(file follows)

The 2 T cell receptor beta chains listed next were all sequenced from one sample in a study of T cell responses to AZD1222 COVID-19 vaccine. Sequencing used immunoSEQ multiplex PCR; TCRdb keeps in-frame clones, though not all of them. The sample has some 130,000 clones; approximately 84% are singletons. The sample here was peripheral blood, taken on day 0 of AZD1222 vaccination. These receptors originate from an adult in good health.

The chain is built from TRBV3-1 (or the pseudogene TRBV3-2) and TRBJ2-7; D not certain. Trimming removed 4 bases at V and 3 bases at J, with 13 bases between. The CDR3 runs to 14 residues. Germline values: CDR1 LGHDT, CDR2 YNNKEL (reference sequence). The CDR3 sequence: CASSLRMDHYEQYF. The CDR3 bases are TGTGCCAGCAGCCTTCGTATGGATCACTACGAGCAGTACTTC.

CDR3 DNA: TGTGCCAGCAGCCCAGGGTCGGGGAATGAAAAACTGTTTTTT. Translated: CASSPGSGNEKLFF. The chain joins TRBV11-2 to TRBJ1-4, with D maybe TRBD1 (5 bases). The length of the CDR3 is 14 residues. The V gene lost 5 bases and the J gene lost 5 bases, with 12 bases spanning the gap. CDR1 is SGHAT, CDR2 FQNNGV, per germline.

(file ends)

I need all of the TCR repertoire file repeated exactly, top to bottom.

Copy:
The 2 T cell receptor beta chains listed next were all sequenced from one sample in a study of T cell responses to AZD1222 COVID-19 vaccine. Sequencing used immunoSEQ multiplex PCR; TCRdb keeps in-frame clones, though not all of them. The sample has some 130,000 clones; approximately 84% are singletons. The sample here was peripheral blood, taken on day 0 of AZD1222 vaccination. These receptors originate from an adult in good health.

The chain is built from TRBV3-1 (or the pseudogene TRBV3-2) and TRBJ2-7; D not certain. Trimming removed 4 bases at V and 3 bases at J, with 13 bases between. The CDR3 runs to 14 residues. Germline values: CDR1 LGHDT, CDR2 YNNKEL (reference sequence). The CDR3 sequence: CASSLRMDHYEQYF. The CDR3 bases are TGTGCCAGCAGCCTTCGTATGGATCACTACGAGCAGTACTTC.

CDR3 DNA: TGTGCCAGCAGCCCAGGGTCGGGGAATGAAAAACTGTTTTTT. Translated: CASSPGSGNEKLFF. The chain joins TRBV11-2 to TRBJ1-4, with D maybe TRBD1 (5 bases). The length of the CDR3 is 14 residues. The V gene lost 5 bases and the J gene lost 5 bases, with 12 bases spanning the gap. CDR1 is SGHAT, CDR2 FQNNGV, per germline.